How to measure and analyse the texture of food, cosmetics, pharmaceuticals and adhesives.

Thursday, 8 January 2015

Texture Analysis in action: Bloom test for gels

Bloom jar gel test using the TA.XTplus Texture AnalyserGELS (Bloom test):
P/0.5 - AOAC method;
P/0.5R - ISO method

XT/BL - Bloom jar

The measurement of gel strength is of widespread interest in the manufacture of pharmaceutical, medical and cosmetic products, and also in areas of the food industry such as confectionery.

Gel properties such as elasticity and rupture force of, for example, pectin, gelatine, agar etc. are important in the development of such products as coronary stents where hydrogel polymers are selected due to their soft, rubbery nature which gives them a strong, superficial resemblance to living, soft tissue.









Tuesday, 6 January 2015

It’s time to perform Textural Magic! Part Two

Multi textured gel balls - "caviar"Performing textural magic with
the use of texturising agents


Continuing our look at the world of Molecular Gastronomy...

Texture Trick No. 1: Spherification:
creating multi-textured gel balls

The spherification technique (created by el Bulli in 2003) consists of a controlled jellification of a liquid which forms spheres when submerged in a bath.

The sphere of liquid surrounded by a delicate membrane of jelly breaks very easily when placed in the mouth, releasing an explosion of flavour.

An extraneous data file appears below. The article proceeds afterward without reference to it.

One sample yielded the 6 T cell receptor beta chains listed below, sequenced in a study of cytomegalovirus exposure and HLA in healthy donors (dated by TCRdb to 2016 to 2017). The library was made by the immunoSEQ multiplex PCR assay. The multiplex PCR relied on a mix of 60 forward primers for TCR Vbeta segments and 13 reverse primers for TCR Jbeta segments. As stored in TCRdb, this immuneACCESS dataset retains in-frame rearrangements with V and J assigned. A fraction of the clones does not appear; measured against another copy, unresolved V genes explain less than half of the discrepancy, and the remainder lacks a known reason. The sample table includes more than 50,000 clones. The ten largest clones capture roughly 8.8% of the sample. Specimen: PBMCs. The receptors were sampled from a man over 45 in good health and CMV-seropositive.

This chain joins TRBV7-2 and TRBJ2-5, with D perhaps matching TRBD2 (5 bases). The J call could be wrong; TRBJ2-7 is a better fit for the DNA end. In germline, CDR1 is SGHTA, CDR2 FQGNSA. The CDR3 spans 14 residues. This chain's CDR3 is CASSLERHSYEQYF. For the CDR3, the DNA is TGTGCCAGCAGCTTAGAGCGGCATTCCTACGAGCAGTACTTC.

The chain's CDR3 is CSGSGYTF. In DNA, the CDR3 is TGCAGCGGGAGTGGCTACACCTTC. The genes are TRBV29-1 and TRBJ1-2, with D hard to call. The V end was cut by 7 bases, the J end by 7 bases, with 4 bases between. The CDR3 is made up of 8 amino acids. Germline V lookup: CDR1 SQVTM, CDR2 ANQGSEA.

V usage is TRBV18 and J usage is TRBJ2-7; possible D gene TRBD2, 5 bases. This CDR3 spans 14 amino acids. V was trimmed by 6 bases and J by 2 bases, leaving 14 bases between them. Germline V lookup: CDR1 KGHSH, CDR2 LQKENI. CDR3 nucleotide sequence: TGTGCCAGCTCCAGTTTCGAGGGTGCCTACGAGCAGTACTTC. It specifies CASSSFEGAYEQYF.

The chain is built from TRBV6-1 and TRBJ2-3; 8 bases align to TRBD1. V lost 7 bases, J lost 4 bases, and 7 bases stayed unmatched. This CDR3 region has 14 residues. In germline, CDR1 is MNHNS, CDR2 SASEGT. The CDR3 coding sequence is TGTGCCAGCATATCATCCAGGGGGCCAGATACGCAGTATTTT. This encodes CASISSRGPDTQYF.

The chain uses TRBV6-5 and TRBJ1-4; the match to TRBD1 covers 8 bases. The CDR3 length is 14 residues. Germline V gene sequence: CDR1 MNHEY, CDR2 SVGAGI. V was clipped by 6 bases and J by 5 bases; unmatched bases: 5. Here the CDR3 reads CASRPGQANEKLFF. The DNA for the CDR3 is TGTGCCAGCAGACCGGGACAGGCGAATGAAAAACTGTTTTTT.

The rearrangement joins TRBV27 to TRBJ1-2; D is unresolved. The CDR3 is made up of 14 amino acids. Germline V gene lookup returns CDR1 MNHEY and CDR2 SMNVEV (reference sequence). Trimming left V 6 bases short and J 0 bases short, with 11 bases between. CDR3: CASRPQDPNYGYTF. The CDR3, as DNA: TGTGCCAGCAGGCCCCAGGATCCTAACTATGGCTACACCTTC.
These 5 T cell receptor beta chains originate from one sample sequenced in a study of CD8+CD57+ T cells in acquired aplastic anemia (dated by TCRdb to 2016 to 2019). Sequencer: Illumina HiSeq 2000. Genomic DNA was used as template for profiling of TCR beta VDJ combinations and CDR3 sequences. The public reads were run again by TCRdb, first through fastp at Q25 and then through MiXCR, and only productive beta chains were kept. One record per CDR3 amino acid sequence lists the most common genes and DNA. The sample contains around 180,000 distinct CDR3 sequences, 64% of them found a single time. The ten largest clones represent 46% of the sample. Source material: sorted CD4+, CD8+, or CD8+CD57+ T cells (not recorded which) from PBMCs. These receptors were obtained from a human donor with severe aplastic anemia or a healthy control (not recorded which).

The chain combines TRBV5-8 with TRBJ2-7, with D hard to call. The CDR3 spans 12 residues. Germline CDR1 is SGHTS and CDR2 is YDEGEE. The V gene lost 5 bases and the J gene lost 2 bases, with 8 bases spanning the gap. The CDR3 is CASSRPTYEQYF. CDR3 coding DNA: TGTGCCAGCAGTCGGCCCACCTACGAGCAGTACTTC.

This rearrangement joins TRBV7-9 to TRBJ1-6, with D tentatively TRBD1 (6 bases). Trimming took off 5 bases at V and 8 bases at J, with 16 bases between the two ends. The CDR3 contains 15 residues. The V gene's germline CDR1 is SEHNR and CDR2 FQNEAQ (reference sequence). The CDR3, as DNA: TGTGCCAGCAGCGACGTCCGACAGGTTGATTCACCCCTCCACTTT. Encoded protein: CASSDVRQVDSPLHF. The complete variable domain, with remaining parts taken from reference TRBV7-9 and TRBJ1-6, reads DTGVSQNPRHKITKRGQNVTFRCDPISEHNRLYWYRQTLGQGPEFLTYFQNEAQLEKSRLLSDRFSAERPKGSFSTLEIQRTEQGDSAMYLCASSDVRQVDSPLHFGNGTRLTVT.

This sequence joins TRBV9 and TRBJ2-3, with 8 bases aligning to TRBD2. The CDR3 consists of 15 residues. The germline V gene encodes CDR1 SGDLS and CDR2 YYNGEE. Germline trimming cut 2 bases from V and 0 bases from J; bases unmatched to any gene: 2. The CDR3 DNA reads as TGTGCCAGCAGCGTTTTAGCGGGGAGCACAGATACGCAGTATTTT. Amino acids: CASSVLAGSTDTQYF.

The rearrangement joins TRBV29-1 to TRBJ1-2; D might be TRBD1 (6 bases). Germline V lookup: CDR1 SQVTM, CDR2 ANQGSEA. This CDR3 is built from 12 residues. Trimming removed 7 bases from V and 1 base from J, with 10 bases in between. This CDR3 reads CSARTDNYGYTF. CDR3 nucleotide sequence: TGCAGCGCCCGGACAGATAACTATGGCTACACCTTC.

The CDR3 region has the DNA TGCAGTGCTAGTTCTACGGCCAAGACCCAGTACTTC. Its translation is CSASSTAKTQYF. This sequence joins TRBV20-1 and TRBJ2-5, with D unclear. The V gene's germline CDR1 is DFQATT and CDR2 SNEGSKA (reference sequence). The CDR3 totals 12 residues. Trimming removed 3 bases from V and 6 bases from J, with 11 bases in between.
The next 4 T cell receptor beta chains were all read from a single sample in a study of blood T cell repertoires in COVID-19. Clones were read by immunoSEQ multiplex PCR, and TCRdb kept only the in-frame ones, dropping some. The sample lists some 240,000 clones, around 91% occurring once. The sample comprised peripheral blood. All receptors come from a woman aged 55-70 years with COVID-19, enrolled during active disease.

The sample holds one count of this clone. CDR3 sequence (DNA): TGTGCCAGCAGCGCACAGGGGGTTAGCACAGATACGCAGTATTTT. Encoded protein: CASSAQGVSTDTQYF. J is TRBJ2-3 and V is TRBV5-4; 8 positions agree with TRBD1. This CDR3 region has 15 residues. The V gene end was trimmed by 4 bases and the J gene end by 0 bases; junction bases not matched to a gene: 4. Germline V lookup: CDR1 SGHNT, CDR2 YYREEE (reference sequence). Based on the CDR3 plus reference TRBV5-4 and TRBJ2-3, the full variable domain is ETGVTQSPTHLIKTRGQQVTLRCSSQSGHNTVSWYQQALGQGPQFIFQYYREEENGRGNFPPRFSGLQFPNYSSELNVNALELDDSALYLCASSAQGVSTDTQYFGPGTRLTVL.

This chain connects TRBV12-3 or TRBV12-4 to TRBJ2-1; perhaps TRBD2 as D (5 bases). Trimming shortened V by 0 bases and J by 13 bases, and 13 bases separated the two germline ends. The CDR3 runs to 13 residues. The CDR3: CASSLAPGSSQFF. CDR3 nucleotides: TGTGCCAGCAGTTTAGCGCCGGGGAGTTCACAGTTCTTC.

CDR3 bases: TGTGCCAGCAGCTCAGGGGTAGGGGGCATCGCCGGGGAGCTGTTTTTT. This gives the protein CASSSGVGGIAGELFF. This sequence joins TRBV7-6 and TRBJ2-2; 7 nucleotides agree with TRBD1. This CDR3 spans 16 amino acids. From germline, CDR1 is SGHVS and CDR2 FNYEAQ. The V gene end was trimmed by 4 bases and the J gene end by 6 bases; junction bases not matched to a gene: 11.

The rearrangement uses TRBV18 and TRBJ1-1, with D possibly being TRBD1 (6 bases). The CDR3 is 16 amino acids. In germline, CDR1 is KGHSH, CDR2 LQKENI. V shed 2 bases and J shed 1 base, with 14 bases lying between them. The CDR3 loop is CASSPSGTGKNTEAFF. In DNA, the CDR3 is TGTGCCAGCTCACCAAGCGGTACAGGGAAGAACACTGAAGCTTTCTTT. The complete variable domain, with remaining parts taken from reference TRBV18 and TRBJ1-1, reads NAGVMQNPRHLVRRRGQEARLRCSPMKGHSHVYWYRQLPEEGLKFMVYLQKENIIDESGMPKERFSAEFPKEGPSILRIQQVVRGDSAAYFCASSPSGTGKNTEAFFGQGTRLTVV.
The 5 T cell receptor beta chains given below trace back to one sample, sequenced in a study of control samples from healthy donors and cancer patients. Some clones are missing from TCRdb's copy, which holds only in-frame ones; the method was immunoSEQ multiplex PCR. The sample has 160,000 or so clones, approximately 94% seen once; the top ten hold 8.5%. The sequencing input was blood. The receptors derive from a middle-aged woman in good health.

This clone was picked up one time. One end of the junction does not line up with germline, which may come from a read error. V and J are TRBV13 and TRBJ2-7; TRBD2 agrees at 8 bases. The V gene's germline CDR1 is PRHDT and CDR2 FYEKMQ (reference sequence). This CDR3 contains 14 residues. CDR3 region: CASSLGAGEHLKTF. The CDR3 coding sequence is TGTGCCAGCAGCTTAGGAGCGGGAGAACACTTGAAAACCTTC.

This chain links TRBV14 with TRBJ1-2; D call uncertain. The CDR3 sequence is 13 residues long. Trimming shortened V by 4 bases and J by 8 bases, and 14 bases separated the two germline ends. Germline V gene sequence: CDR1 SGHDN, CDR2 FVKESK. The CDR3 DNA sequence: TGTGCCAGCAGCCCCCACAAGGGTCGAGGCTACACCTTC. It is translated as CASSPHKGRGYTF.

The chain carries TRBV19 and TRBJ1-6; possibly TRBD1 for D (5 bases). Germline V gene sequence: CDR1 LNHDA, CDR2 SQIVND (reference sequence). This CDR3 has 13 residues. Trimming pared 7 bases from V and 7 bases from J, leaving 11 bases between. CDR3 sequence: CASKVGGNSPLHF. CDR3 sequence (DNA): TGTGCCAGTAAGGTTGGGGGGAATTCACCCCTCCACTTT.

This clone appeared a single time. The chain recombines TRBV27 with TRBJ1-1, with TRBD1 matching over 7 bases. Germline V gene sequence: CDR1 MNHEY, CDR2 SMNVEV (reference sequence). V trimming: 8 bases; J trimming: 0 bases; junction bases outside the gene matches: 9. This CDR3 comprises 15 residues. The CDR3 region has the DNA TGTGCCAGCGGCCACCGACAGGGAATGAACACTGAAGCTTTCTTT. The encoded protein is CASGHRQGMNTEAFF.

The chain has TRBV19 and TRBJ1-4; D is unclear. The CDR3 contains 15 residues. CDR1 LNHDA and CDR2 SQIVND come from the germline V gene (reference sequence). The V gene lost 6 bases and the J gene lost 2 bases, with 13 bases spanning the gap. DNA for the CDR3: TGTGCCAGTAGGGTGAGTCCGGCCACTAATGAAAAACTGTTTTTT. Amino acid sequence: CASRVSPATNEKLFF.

The spheres can be made in different sizes and have been given names like ‘caviar’ when they are small; or ‘eggs’, ‘gnocchi’ and ‘ravioli’ when they are larger. They are flexible and need to be carefully manipulated. It is possible to introduce solid elements in the sphere which will remain in suspension in the liquid, giving the possibility of introducing multiple flavours and textures in one preparation.

Just about anything can be given the appearance of balls of caviar with this trick. Sodium alginate is mixed with any liquid which is then dripped into a calcium salt and water solution. Scooped out at the optimum time, they should be jellied on the outside and still liquid in the middle as the calcium solution will set the sodium alginate gel. Fruit juices make a nice choice for spherification as you can add them to desserts for a touch of decoration. Alternatively, balls of consommé, or balsamic vinaigrette balls can be presented for an interesting savoury garnish.